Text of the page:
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Editorial: Risks remain

In some ways, it might be reassuring.

In other ways, it’s reason for electrical ratepayers to be apprehensive.

Thursday, Natural Resources Minister Siobhan Coady said she was reassured by a new report from financial consultants EY. The EY report outlined a variety of changes that are improving project management controls over the behind-schedule and over-budget Muskrat Falls project.

But while the changes may be good, the report contains both a critical warning, and unsettling details about problems with the project’s management in the past.

Some of the details are startling, especially when you consider the fiscal pit the project’s fallen into. One such fact? That the board of directors at Nalcor didn’t necessarily have all the facts on time when they met about the project.

The report states, “The Nalcor board and the (Oversight Committee), in particular, have sometimes received information up to two months out of date.”

The report also talks about the need for independent assurance and review of the project, citing the need for: “independent reviews of critical risks and issues to provide a dependable source of information free of biases and filters; independent review of the reasonableness of any significant update to the project cost and schedule forecast; and production of independent reports on a regular basis to communicate the results of the independent assurance activities to the Oversight Committee, the provincial government and the public.”

Much more alarming, though, is the report’s clear warning about the project being at a critical point where costs could spiral still further out of control.

“The project retains a high level of inherent risk for the following reasons: the project is currently in a period with an expected high planned spend rate; the project is approaching a period of intensive activity involving many contractors and interfaces between them; the project is initiating a series of complex and significant activities, e.g., roller compacted concrete North Dam, balance of plant installation, turbine and generator installation, and High Voltage Direct Current commissioning; and the approaching winter season presents a challenging environment for the upcoming period of intensive and complex activity,” the report says, warning that everyone involved with the project has to be on the ball.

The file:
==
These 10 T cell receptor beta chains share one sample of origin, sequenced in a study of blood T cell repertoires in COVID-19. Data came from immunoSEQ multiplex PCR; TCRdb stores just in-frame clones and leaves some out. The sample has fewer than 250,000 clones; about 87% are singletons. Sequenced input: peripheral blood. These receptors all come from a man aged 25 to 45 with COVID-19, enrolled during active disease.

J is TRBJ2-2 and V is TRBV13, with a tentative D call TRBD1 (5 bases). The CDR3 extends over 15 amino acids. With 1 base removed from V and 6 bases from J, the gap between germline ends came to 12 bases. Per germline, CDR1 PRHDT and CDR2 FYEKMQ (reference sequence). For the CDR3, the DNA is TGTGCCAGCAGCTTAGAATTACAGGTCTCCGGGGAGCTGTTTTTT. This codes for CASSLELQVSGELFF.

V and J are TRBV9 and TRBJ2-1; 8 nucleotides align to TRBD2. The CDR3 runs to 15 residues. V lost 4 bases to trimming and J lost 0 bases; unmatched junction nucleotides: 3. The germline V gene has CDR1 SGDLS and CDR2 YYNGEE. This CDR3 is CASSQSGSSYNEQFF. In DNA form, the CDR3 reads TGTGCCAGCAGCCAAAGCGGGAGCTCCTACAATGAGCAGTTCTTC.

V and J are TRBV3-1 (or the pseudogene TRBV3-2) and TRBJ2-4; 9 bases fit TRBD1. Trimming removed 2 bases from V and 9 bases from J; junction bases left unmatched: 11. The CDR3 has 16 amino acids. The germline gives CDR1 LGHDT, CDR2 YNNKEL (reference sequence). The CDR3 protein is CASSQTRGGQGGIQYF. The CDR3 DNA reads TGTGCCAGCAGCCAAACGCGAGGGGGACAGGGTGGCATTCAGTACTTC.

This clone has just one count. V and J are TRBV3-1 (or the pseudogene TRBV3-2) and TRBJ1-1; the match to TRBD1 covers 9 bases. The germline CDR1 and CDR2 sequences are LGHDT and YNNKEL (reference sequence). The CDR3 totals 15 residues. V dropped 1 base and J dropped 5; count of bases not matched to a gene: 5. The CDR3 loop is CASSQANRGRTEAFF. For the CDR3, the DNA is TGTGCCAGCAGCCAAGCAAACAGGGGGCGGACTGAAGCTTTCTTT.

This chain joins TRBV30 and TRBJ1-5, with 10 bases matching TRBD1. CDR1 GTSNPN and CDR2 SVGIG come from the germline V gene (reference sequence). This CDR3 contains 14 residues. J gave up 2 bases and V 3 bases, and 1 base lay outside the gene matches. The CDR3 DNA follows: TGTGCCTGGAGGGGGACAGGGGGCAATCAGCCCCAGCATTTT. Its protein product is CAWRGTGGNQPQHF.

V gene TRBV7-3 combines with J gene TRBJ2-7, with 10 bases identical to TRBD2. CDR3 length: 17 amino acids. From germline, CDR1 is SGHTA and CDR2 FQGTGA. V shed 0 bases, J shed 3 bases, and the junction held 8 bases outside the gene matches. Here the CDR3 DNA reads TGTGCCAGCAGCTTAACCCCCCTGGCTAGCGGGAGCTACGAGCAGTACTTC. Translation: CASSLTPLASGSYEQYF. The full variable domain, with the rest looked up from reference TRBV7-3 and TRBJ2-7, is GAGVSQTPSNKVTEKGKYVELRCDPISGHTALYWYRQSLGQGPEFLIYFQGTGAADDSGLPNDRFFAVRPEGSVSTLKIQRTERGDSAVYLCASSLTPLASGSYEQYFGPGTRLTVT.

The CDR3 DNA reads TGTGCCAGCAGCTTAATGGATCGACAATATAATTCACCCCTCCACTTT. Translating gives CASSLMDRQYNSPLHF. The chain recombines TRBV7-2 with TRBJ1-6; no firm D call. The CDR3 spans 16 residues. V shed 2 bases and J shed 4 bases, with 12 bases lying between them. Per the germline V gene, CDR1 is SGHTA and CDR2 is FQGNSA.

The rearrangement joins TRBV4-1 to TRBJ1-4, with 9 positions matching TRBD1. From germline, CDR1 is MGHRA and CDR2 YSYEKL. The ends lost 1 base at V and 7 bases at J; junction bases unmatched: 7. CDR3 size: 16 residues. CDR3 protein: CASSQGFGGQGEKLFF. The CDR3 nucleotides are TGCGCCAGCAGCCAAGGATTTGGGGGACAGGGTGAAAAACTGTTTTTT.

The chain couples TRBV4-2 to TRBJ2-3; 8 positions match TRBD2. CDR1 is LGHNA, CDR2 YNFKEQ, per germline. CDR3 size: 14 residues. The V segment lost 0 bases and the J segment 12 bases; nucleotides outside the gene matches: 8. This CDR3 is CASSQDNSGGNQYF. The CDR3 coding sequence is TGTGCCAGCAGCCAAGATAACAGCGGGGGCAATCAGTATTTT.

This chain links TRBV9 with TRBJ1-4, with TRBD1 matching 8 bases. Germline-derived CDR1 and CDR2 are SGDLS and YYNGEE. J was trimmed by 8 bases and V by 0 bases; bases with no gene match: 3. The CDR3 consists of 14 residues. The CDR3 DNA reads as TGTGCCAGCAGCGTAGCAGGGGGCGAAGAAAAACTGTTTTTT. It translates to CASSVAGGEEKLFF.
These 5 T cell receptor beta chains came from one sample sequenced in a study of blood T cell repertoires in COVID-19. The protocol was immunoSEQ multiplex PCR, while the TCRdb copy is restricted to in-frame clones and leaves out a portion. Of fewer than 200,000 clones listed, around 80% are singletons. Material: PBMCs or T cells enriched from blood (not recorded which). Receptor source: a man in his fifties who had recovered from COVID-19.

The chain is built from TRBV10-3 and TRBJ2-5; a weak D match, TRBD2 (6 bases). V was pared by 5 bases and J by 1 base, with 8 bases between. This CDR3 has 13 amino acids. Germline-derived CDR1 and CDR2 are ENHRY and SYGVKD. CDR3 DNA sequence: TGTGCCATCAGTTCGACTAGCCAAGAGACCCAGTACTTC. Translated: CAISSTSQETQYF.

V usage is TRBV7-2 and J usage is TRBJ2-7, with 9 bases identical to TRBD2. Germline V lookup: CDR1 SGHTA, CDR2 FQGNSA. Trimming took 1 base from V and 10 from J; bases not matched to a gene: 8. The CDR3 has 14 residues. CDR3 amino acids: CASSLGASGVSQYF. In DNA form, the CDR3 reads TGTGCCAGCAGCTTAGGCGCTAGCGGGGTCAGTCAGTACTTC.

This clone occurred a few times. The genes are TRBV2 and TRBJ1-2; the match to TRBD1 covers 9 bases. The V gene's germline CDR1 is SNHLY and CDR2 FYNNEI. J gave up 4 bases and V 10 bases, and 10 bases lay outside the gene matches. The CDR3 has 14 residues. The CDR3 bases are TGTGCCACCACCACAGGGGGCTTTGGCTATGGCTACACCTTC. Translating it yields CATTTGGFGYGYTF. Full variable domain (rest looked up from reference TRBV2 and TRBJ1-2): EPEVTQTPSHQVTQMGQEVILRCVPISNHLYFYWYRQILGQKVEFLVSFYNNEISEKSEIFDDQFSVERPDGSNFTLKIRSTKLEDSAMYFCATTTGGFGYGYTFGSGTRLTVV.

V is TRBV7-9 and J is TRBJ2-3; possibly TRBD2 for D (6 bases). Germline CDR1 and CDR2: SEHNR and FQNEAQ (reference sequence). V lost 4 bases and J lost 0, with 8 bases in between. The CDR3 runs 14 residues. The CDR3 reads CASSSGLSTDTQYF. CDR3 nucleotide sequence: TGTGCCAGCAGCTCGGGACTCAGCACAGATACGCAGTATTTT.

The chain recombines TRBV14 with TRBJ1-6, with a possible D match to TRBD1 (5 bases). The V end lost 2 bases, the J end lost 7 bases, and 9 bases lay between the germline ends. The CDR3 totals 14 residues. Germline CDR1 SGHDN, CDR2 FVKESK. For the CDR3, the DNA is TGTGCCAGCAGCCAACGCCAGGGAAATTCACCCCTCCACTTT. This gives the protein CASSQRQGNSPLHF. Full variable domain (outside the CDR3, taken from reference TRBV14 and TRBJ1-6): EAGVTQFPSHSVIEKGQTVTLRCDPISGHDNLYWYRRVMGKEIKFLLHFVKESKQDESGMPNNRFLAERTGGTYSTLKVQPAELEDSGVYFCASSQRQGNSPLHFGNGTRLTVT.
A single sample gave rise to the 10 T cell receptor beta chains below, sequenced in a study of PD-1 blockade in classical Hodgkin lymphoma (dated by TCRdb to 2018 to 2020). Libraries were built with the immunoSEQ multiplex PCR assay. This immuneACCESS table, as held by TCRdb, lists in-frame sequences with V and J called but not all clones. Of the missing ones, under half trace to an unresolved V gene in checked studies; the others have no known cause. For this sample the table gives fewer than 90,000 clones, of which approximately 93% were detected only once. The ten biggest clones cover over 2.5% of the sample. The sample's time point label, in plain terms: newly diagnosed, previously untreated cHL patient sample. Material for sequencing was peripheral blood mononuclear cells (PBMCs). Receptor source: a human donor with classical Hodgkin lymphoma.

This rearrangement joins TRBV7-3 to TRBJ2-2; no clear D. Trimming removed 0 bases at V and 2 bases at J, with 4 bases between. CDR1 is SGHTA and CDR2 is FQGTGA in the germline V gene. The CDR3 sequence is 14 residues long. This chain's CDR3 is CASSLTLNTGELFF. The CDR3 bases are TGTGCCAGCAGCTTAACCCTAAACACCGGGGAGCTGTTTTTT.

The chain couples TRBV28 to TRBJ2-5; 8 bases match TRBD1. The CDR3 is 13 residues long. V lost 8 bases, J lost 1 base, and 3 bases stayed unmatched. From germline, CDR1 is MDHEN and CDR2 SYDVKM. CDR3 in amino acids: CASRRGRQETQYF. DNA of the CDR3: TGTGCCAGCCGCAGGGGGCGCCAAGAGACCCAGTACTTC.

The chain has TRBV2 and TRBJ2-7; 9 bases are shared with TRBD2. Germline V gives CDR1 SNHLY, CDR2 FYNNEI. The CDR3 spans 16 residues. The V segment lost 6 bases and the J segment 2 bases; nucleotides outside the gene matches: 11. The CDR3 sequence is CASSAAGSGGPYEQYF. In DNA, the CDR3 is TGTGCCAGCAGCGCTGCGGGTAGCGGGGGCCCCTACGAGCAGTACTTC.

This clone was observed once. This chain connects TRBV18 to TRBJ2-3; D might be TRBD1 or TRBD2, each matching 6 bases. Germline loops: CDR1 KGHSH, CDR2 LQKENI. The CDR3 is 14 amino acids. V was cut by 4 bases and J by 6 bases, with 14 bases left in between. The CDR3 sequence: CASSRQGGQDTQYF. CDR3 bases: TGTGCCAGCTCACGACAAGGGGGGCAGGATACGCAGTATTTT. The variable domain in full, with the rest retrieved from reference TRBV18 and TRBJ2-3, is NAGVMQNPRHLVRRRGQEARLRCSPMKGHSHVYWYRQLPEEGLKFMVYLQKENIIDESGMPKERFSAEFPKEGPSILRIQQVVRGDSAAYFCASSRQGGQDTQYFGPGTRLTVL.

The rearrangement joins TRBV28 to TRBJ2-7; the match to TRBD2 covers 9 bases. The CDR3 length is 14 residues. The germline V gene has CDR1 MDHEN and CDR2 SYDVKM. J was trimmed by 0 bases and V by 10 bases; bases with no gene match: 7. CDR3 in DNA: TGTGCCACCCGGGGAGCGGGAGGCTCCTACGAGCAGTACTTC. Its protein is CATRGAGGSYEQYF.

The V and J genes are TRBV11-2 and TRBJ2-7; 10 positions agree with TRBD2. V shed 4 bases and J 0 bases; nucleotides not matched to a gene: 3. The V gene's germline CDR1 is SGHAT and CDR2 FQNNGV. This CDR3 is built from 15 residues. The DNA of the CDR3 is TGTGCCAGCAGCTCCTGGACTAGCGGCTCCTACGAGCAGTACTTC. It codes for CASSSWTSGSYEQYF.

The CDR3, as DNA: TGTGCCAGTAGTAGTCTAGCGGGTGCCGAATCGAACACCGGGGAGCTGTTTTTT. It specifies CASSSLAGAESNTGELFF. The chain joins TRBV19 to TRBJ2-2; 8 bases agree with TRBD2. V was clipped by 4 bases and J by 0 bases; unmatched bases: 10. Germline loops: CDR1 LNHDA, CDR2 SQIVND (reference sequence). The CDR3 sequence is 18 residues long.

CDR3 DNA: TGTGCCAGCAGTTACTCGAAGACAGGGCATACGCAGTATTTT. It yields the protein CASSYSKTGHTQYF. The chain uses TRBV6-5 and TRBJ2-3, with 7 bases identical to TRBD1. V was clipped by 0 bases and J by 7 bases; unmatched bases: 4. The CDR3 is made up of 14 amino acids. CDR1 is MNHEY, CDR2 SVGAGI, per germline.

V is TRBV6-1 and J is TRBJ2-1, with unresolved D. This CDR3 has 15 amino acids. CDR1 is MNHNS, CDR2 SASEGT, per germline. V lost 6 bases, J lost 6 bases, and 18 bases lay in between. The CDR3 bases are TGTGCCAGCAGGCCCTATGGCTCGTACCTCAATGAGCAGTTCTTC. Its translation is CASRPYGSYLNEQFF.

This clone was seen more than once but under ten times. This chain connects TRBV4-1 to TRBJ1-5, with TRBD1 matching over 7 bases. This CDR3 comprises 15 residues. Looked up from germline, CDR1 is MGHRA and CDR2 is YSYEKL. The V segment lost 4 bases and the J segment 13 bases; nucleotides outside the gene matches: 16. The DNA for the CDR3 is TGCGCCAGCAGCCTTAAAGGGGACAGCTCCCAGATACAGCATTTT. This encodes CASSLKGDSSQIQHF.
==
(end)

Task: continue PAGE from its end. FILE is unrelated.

“The project, Nalcor and the provincial government should maintain a relentless focus on risk management given the project’s high level of inherent risk.”

One would have hoped that a relentless focus on risk management would have been the order of business from the very beginning.

Foolish, perhaps, to expect that to have been the case.

But then again, we were told repeatedly that everything was under control, that budgets and timelines would be met, that world-class talent was managing a world-class project providing cheap energy that would be the envy of our neighbours.

Turns out, only the words were cheap.

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